The Bank of England might finally, really be the first major central bank to raise interest rates from the pandemic era's rock bottom levels.
Flashback: The BoE was widely expected to pull the trigger at its November meeting. It didn’t.
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Why it matters: The world will be watching. If rate liftoff in a major economy goes smoothly — or has hiccups — it could send useful signals to other central bankers.
What’s new: Two key data points out this week.
Jobs grew after the U.K.’s furlough scheme — or stimulus program — ended on Sept. 30. Unemployment’s now down to 4.3% — even lower than economists expected.
On top of that, inflation reached 4.2% in October — a 10-year high — jumping from 3.1% in September.
“It would be a bigger surprise if at the next meeting they don’t raise rates. They pretty well telegraphed it,” Chris Gaffney, president of World Markets at TIAA Bank, tells Axios.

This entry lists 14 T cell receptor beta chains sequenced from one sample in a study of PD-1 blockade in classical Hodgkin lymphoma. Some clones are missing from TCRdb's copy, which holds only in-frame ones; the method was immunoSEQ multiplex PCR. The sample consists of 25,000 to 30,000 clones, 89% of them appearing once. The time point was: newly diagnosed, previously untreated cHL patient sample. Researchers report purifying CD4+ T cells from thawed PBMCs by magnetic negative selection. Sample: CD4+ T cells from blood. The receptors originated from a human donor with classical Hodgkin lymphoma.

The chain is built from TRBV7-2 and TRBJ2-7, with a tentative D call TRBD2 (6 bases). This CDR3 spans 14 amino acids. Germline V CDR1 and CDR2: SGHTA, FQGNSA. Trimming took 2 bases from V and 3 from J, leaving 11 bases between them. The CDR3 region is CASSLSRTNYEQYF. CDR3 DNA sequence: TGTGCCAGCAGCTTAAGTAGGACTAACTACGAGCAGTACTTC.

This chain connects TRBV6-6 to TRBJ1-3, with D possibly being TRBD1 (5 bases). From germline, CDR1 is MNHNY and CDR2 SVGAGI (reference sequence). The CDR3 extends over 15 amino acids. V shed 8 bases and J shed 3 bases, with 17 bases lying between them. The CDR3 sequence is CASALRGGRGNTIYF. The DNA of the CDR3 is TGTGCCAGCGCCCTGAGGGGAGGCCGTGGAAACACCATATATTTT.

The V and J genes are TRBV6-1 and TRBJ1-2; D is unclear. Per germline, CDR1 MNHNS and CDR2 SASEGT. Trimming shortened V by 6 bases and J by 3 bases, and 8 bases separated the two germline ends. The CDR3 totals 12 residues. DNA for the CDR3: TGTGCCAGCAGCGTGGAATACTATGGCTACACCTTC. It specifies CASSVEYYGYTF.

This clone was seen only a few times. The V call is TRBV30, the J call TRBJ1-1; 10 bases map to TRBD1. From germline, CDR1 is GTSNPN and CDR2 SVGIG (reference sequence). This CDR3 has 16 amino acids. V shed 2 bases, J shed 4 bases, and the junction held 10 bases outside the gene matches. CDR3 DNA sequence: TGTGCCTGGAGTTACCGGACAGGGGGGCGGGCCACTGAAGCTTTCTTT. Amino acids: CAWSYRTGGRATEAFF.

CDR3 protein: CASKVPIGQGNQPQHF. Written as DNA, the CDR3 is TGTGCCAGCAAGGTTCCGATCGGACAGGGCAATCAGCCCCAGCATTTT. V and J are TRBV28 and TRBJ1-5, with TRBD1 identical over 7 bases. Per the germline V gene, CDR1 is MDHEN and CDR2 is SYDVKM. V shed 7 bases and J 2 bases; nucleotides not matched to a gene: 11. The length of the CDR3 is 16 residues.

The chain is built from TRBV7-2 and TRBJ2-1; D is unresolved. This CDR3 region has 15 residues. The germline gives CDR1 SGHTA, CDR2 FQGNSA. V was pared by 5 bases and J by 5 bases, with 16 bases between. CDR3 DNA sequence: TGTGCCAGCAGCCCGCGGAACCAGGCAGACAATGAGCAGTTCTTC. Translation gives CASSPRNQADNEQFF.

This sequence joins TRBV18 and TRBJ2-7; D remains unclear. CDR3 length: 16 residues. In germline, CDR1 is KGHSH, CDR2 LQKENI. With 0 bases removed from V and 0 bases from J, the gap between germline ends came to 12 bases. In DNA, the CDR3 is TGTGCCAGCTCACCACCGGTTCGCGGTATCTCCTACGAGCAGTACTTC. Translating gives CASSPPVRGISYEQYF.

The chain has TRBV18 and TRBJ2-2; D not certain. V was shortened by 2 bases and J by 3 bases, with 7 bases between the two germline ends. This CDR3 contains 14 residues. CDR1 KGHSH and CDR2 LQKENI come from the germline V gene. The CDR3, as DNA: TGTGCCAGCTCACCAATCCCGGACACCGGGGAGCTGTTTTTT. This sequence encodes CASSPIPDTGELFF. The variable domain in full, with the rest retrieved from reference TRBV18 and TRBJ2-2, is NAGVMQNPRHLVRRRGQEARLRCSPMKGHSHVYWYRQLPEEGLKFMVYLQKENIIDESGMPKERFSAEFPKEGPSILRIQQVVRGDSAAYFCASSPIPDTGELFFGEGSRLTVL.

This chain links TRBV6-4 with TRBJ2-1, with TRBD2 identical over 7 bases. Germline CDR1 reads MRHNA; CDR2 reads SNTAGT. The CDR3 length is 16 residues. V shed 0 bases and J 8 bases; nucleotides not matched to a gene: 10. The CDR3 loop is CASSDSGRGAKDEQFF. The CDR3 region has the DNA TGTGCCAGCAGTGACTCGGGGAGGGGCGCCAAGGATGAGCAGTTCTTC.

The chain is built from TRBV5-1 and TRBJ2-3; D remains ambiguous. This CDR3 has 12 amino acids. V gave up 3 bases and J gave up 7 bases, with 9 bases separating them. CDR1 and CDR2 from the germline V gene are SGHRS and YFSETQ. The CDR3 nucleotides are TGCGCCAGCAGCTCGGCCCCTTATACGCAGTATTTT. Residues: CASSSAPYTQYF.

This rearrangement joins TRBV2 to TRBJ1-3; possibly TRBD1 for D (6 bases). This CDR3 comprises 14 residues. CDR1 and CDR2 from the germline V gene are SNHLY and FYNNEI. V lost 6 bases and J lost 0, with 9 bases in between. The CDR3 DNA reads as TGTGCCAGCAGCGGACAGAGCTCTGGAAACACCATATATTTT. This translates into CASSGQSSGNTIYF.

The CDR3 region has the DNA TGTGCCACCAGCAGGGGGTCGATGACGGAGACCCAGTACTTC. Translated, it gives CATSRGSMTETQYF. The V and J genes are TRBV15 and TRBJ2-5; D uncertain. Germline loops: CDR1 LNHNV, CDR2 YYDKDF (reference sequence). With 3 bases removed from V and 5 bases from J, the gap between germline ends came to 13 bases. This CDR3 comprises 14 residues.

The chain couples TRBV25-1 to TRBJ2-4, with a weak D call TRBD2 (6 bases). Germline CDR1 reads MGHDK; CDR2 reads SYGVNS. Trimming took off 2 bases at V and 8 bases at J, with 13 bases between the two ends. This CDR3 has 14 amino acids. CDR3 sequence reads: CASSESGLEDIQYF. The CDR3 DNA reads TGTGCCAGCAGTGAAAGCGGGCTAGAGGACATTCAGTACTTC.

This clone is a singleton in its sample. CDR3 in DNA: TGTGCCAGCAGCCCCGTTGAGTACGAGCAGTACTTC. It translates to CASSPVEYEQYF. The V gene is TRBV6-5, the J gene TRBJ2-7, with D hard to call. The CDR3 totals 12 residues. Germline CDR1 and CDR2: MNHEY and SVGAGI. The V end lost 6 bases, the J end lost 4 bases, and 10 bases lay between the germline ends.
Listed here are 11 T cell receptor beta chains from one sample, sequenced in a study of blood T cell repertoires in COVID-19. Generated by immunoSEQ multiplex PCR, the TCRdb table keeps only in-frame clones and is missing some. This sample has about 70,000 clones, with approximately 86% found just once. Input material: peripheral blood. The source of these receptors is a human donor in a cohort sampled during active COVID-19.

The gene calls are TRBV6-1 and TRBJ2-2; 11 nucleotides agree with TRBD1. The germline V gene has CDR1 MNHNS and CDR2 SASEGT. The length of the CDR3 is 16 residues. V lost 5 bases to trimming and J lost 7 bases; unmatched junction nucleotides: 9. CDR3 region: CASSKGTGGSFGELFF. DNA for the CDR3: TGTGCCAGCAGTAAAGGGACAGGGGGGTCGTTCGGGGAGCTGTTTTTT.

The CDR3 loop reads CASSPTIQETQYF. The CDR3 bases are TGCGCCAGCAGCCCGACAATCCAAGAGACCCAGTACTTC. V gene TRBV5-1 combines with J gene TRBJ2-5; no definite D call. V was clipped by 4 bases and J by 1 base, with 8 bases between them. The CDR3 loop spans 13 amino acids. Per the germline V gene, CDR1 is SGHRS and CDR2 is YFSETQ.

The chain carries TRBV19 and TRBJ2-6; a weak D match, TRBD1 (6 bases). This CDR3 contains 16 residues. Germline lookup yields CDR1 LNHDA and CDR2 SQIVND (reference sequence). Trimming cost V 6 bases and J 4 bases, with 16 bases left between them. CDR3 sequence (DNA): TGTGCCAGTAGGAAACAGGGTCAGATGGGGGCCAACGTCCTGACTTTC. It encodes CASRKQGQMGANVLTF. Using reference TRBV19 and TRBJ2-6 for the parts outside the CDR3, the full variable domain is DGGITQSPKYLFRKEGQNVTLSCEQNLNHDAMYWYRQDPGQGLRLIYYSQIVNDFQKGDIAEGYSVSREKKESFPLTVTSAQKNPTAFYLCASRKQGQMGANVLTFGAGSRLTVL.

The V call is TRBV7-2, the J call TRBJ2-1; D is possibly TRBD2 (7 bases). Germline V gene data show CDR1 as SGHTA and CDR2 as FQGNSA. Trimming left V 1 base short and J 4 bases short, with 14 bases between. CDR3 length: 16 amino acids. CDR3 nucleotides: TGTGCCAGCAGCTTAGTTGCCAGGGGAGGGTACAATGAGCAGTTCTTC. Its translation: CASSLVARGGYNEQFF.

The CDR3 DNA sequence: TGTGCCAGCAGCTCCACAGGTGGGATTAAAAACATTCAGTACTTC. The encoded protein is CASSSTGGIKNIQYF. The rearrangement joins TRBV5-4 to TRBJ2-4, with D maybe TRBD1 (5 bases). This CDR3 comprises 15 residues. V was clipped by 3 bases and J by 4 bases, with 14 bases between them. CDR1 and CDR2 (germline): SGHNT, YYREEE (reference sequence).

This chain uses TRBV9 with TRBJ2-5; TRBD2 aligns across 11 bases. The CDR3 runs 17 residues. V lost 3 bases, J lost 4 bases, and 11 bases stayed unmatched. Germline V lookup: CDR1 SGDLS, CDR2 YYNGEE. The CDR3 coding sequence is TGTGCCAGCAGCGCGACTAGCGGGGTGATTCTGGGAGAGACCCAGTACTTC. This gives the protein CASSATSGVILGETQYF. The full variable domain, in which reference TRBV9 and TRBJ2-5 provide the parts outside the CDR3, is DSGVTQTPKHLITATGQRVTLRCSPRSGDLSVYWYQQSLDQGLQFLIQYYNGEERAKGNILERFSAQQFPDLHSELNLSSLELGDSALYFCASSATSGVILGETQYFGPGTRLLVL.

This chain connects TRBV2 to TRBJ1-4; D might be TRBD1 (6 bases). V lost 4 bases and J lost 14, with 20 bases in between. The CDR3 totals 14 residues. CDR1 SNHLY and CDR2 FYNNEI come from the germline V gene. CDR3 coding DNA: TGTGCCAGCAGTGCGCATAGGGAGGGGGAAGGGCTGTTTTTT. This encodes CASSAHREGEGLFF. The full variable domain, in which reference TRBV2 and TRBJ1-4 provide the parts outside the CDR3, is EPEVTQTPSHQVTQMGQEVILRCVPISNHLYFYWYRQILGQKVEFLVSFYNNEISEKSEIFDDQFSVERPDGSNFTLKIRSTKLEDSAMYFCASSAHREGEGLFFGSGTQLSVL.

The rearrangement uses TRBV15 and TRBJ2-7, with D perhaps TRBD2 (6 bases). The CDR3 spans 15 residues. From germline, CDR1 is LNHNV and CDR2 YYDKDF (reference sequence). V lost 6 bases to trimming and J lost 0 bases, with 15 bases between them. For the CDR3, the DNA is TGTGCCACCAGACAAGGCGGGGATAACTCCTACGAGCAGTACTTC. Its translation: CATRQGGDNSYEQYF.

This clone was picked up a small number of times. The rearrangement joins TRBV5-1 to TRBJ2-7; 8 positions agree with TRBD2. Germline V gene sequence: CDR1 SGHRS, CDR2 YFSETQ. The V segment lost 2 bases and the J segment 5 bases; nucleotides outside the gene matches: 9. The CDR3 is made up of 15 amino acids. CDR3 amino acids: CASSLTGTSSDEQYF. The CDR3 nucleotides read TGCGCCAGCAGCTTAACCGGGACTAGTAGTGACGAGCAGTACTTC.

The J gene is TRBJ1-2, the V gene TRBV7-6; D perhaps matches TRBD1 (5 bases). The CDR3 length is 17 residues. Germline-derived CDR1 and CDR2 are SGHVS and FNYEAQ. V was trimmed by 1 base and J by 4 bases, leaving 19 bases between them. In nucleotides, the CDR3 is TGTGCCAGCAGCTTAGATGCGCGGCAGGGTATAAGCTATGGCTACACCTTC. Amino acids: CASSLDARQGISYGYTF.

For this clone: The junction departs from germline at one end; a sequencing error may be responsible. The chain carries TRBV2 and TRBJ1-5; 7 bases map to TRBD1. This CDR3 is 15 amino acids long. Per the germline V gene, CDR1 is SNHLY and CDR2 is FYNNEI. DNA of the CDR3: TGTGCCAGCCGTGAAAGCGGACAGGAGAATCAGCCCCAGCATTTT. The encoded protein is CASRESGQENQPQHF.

The BoE members that voted earlier this month to keep the key rate steady at 0.1% wanted to ensure that employment moved in the right direction after the end of the furlough program, he adds.
The bottom line: Naturally, Bank of England governor Andrew Bailey isn’t committing to any course in advance. But he did acknowledge the labor market is “considerably tighter,” and said Tuesday’s jobs data, along with the next employment release, are critical to the bank’s thinking, Reuters reports.
The next jobs report will be out two days before the BoE meeting on Dec. 16.
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